Prince William Takes Part in Unique New Role on Behalf of Queen Elizabeth During Scotland Royal Tour

The Duke of Cambridge is the Lord High Commissioner of the General Assembly of the Church of Scotland

Prince William
Prince William. Photo: JANE BARLOW/POOL/AFP via Getty Images

Prince William is taking on a new role.

On Saturday, he stepped out as Lord High Commissioner to the General Assembly of the Church of Scotland. It is the first time he has carried out the role — appointed by his grandmother Queen Elizabeth.

The ceremonial opening kicked off several days of meetings and discussions and William, titled the Earl of Strathearn in Scotland, will also be at the closing ceremony.

"Her Majesty The Queen has asked me to come here in person to reassure you of Her pledge to preserve and uphold the rights and privileges of the Church of Scotland," he said at the start of a lengthy speech, noting that "one day, it will be my responsibility to swear my own oath to maintain and preserve the security and independence of the Church of Scotland."

"My appointment is therefore both a great honour, and a humbling opportunity. It is my duty today to speak, but equally I am here to listen. In Scotland this week I will have my eyes and ears permanently open. There's so much to see and to hear about," he added.

During the speech, William, 38, also spoke about his personal connection to Scotland, sharing stories about his wife Kate Middleton as well as his late mother Princess Diana.

"Along with listening this week, there is something I do want to tell you. Scotland is incredibly important to me and will always have a special place in my heart. I've been coming to Scotland since I was a small boy," he said. "Scotland is the source of some of my happiest memories. But also, my saddest."

<a href="" data-inlink="true">Prince William</a>
Prince William. JANE BARLOW/POOL/AFP via Getty Images
<a href="" data-inlink="true">Prince William</a>
Prince William. JANE BARLOW/POOL/AFP via Getty Images

As his speech continued, William shared that he was at the Balmoral "when I was told that my mother had died."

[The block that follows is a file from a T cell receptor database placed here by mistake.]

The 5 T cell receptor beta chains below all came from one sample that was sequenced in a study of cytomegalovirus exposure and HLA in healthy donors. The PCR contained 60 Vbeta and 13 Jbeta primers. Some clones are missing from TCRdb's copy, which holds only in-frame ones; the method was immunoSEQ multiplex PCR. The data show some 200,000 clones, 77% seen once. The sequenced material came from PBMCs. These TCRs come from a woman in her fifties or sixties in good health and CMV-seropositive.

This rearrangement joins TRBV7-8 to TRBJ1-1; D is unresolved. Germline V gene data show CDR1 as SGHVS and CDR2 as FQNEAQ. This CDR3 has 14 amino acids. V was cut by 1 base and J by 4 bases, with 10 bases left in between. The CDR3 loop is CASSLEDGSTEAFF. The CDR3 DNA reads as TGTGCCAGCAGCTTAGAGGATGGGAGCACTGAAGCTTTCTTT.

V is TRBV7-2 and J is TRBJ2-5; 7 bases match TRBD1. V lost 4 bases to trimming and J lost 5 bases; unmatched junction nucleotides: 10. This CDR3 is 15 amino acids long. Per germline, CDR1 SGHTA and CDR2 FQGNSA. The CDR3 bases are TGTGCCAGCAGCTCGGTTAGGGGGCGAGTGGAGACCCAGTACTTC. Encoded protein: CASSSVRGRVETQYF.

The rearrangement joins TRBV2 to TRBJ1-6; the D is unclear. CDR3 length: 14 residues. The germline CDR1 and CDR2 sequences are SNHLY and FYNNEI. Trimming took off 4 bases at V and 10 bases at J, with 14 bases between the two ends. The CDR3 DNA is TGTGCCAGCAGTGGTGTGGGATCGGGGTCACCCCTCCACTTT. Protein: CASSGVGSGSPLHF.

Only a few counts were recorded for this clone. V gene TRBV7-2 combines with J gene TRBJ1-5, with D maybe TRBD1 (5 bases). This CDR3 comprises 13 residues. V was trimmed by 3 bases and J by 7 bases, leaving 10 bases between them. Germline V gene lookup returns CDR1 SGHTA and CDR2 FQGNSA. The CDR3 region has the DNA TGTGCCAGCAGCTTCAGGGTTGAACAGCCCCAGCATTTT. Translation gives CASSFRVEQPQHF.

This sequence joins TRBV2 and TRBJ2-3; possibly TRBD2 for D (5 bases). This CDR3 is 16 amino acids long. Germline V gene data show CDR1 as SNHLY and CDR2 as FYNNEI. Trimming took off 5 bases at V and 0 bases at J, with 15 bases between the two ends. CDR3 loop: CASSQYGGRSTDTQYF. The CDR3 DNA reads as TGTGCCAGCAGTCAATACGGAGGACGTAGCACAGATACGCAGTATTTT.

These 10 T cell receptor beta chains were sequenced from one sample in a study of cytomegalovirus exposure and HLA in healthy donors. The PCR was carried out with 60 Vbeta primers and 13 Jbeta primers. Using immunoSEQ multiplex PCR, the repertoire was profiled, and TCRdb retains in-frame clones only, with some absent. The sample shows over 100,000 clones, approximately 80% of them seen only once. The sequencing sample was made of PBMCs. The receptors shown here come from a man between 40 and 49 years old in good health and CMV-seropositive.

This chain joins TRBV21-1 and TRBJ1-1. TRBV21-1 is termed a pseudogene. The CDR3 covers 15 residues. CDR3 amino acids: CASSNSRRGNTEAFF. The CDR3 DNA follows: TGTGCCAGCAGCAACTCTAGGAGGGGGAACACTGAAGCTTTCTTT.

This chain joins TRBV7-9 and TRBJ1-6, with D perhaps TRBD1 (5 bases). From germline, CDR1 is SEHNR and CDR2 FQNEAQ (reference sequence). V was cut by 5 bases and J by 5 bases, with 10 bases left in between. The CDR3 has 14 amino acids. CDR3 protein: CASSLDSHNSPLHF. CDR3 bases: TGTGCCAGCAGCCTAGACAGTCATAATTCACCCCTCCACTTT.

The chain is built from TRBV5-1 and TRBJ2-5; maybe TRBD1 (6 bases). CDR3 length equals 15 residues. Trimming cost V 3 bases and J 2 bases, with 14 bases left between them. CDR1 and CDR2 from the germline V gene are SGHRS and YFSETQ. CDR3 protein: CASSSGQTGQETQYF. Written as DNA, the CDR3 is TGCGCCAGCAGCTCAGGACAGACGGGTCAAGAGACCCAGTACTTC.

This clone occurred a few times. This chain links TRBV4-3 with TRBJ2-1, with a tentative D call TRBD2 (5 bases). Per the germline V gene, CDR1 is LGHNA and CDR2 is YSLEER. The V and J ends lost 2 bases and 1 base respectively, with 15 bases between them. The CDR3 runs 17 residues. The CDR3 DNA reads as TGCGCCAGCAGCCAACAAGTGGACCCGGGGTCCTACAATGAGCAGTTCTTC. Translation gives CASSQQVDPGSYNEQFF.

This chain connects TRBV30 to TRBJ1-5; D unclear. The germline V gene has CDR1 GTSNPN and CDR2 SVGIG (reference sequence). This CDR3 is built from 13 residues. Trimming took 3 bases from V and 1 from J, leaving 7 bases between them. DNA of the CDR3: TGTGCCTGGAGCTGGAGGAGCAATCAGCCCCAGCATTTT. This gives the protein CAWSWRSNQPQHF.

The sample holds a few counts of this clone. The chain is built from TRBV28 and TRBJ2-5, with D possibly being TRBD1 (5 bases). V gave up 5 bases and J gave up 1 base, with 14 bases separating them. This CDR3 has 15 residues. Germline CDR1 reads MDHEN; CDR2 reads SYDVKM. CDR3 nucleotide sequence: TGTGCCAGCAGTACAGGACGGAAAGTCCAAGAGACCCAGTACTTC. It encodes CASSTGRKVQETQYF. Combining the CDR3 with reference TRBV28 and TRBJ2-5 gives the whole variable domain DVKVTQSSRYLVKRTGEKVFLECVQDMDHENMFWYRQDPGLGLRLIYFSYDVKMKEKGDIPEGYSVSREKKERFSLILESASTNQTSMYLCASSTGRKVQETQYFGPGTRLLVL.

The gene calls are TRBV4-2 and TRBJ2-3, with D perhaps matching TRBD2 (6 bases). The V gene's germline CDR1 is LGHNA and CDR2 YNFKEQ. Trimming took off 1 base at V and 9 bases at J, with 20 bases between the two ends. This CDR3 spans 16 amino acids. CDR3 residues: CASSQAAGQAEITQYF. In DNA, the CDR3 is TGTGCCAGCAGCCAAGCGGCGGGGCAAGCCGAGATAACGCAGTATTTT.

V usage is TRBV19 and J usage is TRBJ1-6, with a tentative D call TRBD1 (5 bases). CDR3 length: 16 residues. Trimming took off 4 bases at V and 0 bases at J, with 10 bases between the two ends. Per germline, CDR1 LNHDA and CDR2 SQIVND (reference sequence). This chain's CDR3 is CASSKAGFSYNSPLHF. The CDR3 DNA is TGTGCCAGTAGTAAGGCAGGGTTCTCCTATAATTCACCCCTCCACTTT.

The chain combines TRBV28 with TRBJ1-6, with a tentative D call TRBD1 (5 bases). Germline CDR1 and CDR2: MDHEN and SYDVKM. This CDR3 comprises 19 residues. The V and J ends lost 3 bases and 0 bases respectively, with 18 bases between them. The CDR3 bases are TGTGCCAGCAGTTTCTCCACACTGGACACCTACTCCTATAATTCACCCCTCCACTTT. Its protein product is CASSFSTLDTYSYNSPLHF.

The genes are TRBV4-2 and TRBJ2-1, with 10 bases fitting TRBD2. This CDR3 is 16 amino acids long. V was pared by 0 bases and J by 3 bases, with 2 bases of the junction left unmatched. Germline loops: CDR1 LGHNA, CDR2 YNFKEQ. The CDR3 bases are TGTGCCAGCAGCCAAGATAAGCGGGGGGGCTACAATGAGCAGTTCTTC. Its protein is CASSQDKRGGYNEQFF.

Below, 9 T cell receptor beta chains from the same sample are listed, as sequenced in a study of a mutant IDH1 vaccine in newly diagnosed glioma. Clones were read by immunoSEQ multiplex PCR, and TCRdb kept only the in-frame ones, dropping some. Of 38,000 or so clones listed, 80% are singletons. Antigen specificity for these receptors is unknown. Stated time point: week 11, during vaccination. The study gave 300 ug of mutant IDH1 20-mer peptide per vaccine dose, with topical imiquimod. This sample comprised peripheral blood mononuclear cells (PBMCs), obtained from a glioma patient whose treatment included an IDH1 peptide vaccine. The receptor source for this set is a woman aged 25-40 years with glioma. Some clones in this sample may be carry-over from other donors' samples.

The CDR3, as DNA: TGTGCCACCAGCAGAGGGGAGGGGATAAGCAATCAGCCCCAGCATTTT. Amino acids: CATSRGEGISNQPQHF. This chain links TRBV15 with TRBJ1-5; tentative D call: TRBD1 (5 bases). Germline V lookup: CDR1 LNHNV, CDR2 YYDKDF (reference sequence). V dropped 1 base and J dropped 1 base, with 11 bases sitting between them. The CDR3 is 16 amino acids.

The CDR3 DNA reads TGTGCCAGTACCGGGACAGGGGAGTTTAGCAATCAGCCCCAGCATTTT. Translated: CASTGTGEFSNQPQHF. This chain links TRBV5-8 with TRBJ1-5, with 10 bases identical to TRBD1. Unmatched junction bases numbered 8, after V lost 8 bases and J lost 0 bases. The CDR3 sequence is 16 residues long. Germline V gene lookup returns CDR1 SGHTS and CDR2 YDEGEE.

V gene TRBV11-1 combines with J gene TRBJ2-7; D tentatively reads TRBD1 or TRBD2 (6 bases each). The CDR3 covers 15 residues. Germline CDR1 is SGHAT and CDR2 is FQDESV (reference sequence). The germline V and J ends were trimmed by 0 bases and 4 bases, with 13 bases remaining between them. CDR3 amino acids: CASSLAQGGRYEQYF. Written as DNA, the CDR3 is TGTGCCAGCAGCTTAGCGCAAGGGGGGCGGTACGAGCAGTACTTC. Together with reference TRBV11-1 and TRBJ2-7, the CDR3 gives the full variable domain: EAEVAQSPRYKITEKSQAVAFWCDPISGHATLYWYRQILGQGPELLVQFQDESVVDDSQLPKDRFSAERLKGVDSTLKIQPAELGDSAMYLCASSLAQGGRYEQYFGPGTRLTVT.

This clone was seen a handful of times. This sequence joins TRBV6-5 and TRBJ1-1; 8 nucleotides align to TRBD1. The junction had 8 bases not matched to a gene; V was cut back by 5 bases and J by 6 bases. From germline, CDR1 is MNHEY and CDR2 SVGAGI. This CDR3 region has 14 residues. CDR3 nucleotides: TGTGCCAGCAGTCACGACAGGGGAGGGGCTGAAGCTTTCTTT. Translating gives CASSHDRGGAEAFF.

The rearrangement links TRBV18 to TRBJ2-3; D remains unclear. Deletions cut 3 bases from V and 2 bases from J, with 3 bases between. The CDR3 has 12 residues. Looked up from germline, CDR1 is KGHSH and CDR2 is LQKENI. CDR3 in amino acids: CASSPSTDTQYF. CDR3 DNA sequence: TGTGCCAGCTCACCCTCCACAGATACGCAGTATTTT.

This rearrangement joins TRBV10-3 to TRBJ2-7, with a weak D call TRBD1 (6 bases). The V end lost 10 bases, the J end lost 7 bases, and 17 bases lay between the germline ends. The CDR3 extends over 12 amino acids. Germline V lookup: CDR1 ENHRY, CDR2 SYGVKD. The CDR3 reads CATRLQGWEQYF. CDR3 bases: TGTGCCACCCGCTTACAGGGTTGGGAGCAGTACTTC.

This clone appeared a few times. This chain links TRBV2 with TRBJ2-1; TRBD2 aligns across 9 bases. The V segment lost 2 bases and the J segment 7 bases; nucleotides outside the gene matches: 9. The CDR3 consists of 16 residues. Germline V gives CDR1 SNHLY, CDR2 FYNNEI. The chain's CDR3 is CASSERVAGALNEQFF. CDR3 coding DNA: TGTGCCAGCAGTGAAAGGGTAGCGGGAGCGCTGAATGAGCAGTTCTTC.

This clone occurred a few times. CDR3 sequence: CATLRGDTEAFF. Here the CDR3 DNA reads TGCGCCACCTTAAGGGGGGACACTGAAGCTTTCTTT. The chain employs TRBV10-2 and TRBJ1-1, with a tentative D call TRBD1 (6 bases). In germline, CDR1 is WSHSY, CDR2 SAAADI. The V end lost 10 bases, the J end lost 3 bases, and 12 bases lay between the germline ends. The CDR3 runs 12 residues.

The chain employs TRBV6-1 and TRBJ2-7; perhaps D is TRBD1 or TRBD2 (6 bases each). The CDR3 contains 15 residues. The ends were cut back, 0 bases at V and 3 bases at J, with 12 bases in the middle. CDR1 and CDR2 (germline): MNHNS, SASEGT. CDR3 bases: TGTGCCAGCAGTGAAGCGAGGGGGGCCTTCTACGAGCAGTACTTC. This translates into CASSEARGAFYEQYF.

"Still in shock, I found sanctuary in the service at Crathie Kirk that very morning. And in the dark days of grief that followed, I found comfort and solace in the Scottish outdoors. As a result, the connection I feel to Scotland will forever run deep," he said.

"And yet alongside this painful memory, is one of great joy. Because it was here in Scotland – twenty years ago this year – that I first met Catherine. Needless to say, the town where you meet your future wife holds a very special place in your heart," he added. "George, Charlotte and Louis already know how dear Scotland is to both of us, and they are starting to build their own happy memories here too. We have no doubt they will grow up sharing our love and connection to Scotland from the Highlands to the Central Belt, from the Islands to the Borders."

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Later on Saturday, William will also be joining some emergency responders to watch the Scottish Cup Final at a rooftop bar in Edinburgh.

The time in Scotland will be a welcome respite from the trauma and sadness he felt when he heard that the inquiry into his late mother's interview with the BBC's Panorama 25 years ago had been secured by deception. He strongly criticized the "deceitful way the interview was obtained" and said "lurid and false claims" fueled his late mother's "paranoia" in the last years of her life.

William begun his visit to Edinburgh on Friday afternoon when he joined soccer players, both professional and amateur, at Spartan's FC at an event to highlight mental health.

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He then was formally welcomed as Lord High Commissioner in the Ceremony of the Keys at Holyroodhouse – the royals' home in the capital city of Scotland.

On Monday, Kate Middleton, 39, will join her husband as they set off on a series of visits over several days. Their trips include a visit to St. Andrews University where they first met and fell in love almost 20 years ago. They will also travel to Orkney, marking the first time they will be there in an official capacity.

When the visits were announced earlier this week, a spokesperson for Kensington Palace said, "The Duke is honoured to be fulfilling the role of Lord High Commissioner to the General Assembly of the Church of Scotland this year."

"Both he and The Duchess are very much looking forward to spending time in Scotland, hearing from a wide range of people on the issues they care about, and celebrating individuals who have gone above and beyond to support their communities over the past year."

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